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Doctors & Advice, Family Health

What Parents of Children with Heart Defects Need to Know

BY CARRIE MACMILLAN February 27, 2019

This slideshow highlights how medical advances paint a brighter picture for those born with the most common form of birth defect.
  • Birth defects, especially those that affect the heart, are common.

    Hearing the whoosh of your baby’s heartbeat for the first time is an exciting moment for expecting parents. Sometimes, though, babies have congenital heart defects (conditions present at birth that can affect the heart’s structure and the way it works). Congenital heart defects are the most common type of birth defect, affecting about 1 in every 100 babies born in the U.S. each year. At Yale Medicine, we provide the full range of care for children (and adults) with congenital heart defects, from prenatal monitoring to careful medical monitoring to surgery (when needed), and now, even to heart transplant

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  • Heart defects come in all shapes and sizes.

    Congenital heart defects come in a variety of forms and degrees of severity. Problems that affect the walls inside the heart, the valves, and the large vessel that carries blood from the heart are the most common types of congenital heart defects. Not all defects require treatment, while others—especially those affecting multiple structures of the heart—may require surgery soon after a baby’s birth. 

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  • Some heart defects are diagnosed in utero.

    A baby’s heart begins to form at six weeks of gestation. Severe congenital heart defects are typically diagnosed during pregnancy or shortly after birth. Detecting a baby’s heart problems early in a woman’s pregnancy—between the 18th and 22nd weeks—is key because it gives medical specialists time to help families plan for the best prenatal care and any necessary interventions before or after birth. Some heart defects can be picked up during traditional ultrasounds. If a doctor suspects a heart defect, a more advanced imaging test will be performed to confirm the diagnosis. Called fetal echocardiography, it uses sound waves to create a picture of the heart’s interior and shows how the baby’s heart formed and if it’s working properly.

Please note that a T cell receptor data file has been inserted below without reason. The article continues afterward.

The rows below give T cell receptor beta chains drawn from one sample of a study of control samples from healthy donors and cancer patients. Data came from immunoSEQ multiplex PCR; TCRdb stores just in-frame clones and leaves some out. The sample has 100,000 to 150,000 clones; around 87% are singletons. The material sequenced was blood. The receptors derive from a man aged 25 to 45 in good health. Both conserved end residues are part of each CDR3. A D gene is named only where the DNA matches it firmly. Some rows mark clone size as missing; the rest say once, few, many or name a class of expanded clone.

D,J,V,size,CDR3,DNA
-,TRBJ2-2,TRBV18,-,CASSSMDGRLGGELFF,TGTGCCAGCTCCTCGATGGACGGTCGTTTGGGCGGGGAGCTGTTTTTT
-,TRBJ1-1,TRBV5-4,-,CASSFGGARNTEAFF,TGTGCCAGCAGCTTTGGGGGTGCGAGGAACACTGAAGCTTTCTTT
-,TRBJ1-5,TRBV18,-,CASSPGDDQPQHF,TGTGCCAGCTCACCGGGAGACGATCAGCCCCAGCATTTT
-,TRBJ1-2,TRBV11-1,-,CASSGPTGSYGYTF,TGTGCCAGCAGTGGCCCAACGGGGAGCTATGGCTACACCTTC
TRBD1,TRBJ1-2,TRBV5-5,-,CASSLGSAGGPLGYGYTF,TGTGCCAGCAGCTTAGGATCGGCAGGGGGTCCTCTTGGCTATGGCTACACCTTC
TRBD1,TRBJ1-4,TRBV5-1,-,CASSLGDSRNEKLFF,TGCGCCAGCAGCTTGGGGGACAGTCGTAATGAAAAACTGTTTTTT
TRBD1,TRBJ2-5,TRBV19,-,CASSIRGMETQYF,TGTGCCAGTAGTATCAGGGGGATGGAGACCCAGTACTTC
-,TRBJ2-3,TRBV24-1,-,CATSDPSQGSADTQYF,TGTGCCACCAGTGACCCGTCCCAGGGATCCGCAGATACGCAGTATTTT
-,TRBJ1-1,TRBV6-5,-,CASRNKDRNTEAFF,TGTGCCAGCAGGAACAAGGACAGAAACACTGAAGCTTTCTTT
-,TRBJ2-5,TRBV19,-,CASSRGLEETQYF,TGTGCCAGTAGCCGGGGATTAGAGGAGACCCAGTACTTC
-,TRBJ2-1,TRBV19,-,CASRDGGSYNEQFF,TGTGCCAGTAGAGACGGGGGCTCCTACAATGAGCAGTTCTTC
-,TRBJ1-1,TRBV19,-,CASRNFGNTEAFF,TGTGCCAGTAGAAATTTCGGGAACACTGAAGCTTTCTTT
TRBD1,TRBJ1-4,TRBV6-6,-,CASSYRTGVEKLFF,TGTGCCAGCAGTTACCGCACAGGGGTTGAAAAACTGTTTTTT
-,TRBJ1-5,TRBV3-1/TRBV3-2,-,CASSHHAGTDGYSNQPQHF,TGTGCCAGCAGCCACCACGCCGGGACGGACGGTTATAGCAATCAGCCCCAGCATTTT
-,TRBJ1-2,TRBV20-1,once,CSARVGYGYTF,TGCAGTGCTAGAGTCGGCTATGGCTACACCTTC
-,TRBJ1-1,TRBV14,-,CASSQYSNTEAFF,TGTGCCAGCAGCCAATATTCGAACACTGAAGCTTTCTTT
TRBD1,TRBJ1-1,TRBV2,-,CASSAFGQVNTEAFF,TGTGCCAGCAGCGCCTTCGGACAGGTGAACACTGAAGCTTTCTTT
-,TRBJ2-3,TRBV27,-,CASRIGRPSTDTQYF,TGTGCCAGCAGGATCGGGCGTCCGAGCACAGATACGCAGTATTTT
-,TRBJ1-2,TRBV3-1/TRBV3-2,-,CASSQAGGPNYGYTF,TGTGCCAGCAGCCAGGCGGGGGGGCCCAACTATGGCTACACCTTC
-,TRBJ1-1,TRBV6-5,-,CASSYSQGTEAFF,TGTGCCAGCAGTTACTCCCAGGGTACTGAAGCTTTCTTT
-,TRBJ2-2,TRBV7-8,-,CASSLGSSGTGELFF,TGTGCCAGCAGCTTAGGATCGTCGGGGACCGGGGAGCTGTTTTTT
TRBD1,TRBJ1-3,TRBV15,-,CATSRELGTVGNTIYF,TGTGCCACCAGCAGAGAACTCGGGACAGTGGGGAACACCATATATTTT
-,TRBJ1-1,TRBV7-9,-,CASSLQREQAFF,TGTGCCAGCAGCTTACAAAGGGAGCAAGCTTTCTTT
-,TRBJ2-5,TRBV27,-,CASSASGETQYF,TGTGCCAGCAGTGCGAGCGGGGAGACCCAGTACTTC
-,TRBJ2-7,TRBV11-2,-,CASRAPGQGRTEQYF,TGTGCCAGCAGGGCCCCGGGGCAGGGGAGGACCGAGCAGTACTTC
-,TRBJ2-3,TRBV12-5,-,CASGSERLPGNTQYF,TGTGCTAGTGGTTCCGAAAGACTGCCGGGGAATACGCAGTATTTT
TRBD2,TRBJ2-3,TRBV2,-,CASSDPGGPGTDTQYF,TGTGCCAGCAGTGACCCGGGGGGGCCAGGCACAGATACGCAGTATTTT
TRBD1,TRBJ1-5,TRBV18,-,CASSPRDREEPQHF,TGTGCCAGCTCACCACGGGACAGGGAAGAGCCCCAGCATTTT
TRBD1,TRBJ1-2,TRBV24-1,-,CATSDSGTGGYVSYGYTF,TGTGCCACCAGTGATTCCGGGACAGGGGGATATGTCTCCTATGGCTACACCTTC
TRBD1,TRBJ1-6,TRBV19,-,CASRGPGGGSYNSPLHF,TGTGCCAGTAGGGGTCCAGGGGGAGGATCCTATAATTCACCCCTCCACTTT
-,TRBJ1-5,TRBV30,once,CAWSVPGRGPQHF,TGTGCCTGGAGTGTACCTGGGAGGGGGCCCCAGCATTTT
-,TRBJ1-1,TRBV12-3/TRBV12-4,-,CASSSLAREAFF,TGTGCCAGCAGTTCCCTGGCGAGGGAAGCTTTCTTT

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  • A heart check at birth.

    All newborns are screened for heart defects with a test called pulse oximetry. Sensors are placed on the skin to check for low oxygen levels, which could signal a congenital heart problem. Sometimes, there are no symptoms of a defect, but the more serious types will be apparent quickly and may affect a child’s ability to eat and gain weight. Other symptoms may include extreme fatigue, breathing trouble, or a bluish tint to the lips and nails. These problems could arise a few days after birth, or much later. A doctor may detect abnormal heart rhythms, sounds, or shortness of breath during a physical. Several tests, including an echocardiogram, can confirm a diagnosis.

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  • A diagnosis can happen later in childhood—or as an adult.

    Heart defects that are less serious may not be diagnosed until later in childhood. Swelling in the hands, ankles, and feet, as well as getting out of breath or tiring easily from exercise can be signs or symptoms of congenital heart disease in older kids. Sometimes, people with congenital heart disease aren’t diagnosed until adulthood. 

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  • Treatment options vary.

    Sometimes, infants and children with congenital heart defects require one or more surgical procedures to repair the heart or blood vessels. Certain problems can be treated without surgery using cardiac catheterization. This involves puncturing the skin with a tiny needle and inserting a thin tube (catheter) through a blood vessel to the heart, so the doctor can fix the problem. 

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  • Medical advances save lives.

    A diagnosis of a congenital heart defect used to be grim news for new parents. But thanks to medical advances, people with congenital heart defects are living longer, healthier, and active lives. The condition will require regular monitoring by a cardiologist throughout patients’ lives, and Yale Medicine’s Adult Congenital Heart Program offers comprehensive care for adults with congenital heart disease who were diagnosed as children. 

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